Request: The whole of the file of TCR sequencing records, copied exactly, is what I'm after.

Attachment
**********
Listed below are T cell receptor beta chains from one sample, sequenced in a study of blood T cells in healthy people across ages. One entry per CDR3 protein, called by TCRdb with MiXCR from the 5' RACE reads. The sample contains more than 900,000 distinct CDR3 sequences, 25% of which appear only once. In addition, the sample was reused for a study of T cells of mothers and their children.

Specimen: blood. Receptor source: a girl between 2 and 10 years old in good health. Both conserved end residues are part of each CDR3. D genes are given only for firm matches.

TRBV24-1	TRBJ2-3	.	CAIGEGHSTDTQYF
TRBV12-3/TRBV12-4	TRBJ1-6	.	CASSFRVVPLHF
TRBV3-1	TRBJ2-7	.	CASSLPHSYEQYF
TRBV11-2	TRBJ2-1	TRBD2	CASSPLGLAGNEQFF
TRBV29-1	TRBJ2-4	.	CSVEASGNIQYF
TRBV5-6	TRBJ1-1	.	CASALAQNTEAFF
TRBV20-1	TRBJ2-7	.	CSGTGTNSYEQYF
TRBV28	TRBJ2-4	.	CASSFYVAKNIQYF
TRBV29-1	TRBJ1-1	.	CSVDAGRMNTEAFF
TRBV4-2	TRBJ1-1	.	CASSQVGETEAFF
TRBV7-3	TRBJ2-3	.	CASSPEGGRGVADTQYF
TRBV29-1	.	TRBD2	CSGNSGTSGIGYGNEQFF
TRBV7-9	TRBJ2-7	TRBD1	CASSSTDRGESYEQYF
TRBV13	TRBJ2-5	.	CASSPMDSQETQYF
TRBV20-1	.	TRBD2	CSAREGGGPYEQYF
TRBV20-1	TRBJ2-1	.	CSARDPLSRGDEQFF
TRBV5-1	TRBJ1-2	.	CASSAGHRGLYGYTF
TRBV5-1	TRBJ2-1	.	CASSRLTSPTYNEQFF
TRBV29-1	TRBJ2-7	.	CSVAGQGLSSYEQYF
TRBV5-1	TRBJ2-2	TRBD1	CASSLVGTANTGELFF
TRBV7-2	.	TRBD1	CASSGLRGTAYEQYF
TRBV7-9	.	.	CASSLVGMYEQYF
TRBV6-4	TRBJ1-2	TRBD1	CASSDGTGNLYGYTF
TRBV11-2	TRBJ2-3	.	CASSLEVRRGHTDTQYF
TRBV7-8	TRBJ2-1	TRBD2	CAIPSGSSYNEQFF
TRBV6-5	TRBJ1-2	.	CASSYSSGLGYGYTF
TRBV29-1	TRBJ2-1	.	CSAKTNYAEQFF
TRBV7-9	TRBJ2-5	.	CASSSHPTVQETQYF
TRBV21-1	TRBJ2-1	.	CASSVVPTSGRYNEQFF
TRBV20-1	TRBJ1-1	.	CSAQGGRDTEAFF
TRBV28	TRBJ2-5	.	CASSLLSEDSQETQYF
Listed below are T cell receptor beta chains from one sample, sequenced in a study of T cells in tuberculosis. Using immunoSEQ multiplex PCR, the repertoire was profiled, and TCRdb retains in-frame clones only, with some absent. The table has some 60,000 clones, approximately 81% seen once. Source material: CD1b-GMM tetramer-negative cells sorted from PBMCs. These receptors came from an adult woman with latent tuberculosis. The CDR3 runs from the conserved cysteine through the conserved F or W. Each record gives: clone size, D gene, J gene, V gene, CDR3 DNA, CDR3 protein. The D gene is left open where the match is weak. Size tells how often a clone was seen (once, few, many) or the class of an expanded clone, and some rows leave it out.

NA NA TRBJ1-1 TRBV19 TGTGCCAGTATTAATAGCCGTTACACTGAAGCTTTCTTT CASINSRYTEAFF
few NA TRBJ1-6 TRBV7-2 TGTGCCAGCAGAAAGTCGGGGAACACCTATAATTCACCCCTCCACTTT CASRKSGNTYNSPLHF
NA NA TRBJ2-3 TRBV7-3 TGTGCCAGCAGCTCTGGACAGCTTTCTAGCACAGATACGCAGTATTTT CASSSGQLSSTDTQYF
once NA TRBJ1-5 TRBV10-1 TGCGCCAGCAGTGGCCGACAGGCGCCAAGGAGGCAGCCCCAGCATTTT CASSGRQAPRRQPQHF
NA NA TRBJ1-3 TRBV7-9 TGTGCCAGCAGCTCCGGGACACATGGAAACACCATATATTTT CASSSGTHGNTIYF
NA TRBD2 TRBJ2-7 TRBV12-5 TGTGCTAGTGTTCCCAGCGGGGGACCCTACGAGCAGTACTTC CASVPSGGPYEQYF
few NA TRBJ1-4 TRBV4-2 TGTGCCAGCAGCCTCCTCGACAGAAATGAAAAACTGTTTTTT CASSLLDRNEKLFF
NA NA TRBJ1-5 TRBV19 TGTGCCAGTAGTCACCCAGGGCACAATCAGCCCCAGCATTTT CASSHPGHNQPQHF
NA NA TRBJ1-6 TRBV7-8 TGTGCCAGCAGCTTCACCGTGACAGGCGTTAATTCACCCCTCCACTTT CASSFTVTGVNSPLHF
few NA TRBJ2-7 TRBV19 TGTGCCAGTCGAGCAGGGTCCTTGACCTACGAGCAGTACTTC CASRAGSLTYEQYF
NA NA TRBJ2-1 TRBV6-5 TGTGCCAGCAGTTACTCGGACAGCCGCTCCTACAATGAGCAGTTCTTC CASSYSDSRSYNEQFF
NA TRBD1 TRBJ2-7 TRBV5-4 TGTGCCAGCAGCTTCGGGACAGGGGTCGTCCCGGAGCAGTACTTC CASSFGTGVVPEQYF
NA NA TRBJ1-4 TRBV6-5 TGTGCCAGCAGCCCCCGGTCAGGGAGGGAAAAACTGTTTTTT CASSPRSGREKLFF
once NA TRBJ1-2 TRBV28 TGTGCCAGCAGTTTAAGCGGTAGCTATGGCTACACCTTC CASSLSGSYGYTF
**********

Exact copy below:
Listed below are T cell receptor beta chains from one sample, sequenced in a study of blood T cells in healthy people across ages. One entry per CDR3 protein, called by TCRdb with MiXCR from the 5' RACE reads. The sample contains more than 900,000 distinct CDR3 sequences, 25% of which appear only once. In addition, the sample was reused for a study of T cells of mothers and their children.

Specimen: blood. Receptor source: a girl between 2 and 10 years old in good health. Both conserved end residues are part of each CDR3. D genes are given only for firm matches.

TRBV24-1	TRBJ2-3	.	CAIGEGHSTDTQYF
TRBV12-3/TRBV12-4	TRBJ1-6	.	CASSFRVVPLHF
TRBV3-1	TRBJ2-7	.	CASSLPHSYEQYF
TRBV11-2	TRBJ2-1	TRBD2	CASSPLGLAGNEQFF
TRBV29-1	TRBJ2-4	.	CSVEASGNIQYF
TRBV5-6	TRBJ1-1	.	CASALAQNTEAFF
TRBV20-1	TRBJ2-7	.	CSGTGTNSYEQYF
TRBV28	TRBJ2-4	.	CASSFYVAKNIQYF
TRBV29-1	TRBJ1-1	.	CSVDAGRMNTEAFF
TRBV4-2	TRBJ1-1	.	CASSQVGETEAFF
TRBV7-3	TRBJ2-3	.	CASSPEGGRGVADTQYF
TRBV29-1	.	TRBD2	CSGNSGTSGIGYGNEQFF
TRBV7-9	TRBJ2-7	TRBD1	CASSSTDRGESYEQYF
TRBV13	TRBJ2-5	.	CASSPMDSQETQYF
TRBV20-1	.	TRBD2	CSAREGGGPYEQYF
TRBV20-1	TRBJ2-1	.	CSARDPLSRGDEQFF
TRBV5-1	TRBJ1-2	.	CASSAGHRGLYGYTF
TRBV5-1	TRBJ2-1	.	CASSRLTSPTYNEQFF
TRBV29-1	TRBJ2-7	.	CSVAGQGLSSYEQYF
TRBV5-1	TRBJ2-2	TRBD1	CASSLVGTANTGELFF
TRBV7-2	.	TRBD1	CASSGLRGTAYEQYF
TRBV7-9	.	.	CASSLVGMYEQYF
TRBV6-4	TRBJ1-2	TRBD1	CASSDGTGNLYGYTF
TRBV11-2	TRBJ2-3	.	CASSLEVRRGHTDTQYF
TRBV7-8	TRBJ2-1	TRBD2	CAIPSGSSYNEQFF
TRBV6-5	TRBJ1-2	.	CASSYSSGLGYGYTF
TRBV29-1	TRBJ2-1	.	CSAKTNYAEQFF
TRBV7-9	TRBJ2-5	.	CASSSHPTVQETQYF
TRBV21-1	TRBJ2-1	.	CASSVVPTSGRYNEQFF
TRBV20-1	TRBJ1-1	.	CSAQGGRDTEAFF
TRBV28	TRBJ2-5	.	CASSLLSEDSQETQYF
Listed below are T cell receptor beta chains from one sample, sequenced in a study of T cells in tuberculosis. Using immunoSEQ multiplex PCR, the repertoire was profiled, and TCRdb retains in-frame clones only, with some absent. The table has some 60,000 clones, approximately 81% seen once. Source material: CD1b-GMM tetramer-negative cells sorted from PBMCs. These receptors came from an adult woman with latent tuberculosis. The CDR3 runs from the conserved cysteine through the conserved F or W. Each record gives: clone size, D gene, J gene, V gene, CDR3 DNA, CDR3 protein. The D gene is left open where the match is weak. Size tells how often a clone was seen (once, few, many) or the class of an expanded clone, and some rows leave it out.

NA NA TRBJ1-1 TRBV19 TGTGCCAGTATTAATAGCCGTTACACTGAAGCTTTCTTT CASINSRYTEAFF
few NA TRBJ1-6 TRBV7-2 TGTGCCAGCAGAAAGTCGGGGAACACCTATAATTCACCCCTCCACTTT CASRKSGNTYNSPLHF
NA NA TRBJ2-3 TRBV7-3 TGTGCCAGCAGCTCTGGACAGCTTTCTAGCACAGATACGCAGTATTTT CASSSGQLSSTDTQYF
once NA TRBJ1-5 TRBV10-1 TGCGCCAGCAGTGGCCGACAGGCGCCAAGGAGGCAGCCCCAGCATTTT CASSGRQAPRRQPQHF
NA NA TRBJ1-3 TRBV7-9 TGTGCCAGCAGCTCCGGGACACATGGAAACACCATATATTTT CASSSGTHGNTIYF
NA TRBD2 TRBJ2-7 TRBV12-5 TGTGCTAGTGTTCCCAGCGGGGGACCCTACGAGCAGTACTTC CASVPSGGPYEQYF
few NA TRBJ1-4 TRBV4-2 TGTGCCAGCAGCCTCCTCGACAGAAATGAAAAACTGTTTTTT CASSLLDRNEKLFF
NA NA TRBJ1-5 TRBV19 TGTGCCAGTAGTCACCCAGGGCACAATCAGCCCCAGCATTTT CASSHPGHNQPQHF
NA NA TRBJ1-6 TRBV7-8 TGTGCCAGCAGCTTCACCGTGACAGGCGTTAATTCACCCCTCCACTTT CASSFTVTGVNSPLHF
few NA TRBJ2-7 TRBV19 TGTGCCAGTCGAGCAGGGTCCTTGACCTACGAGCAGTACTTC CASRAGSLTYEQYF
NA NA TRBJ2-1 TRBV6-5 TGTGCCAGCAGTTACTCGGACAGCCGCTCCTACAATGAGCAGTTCTTC CASSYSDSRSYNEQFF
NA TRBD1 TRBJ2-7 TRBV5-4 TGTGCCAGCAGCTTCGGGACAGGGGTCGTCCCGGAGCAGTACTTC CASSFGTGVVPEQYF
NA NA TRBJ1-4 TRBV6-5 TGTGCCAGCAGCCCCCGGTCAGGGAGGGAAAAACTGTTTTTT CASSPRSGREKLFF
once NA TRBJ1-2 TRBV28 TGTGCCAGCAGTTTAAGCGGTAGCTATGGCTACACCTTC CASSLSGSYGYTF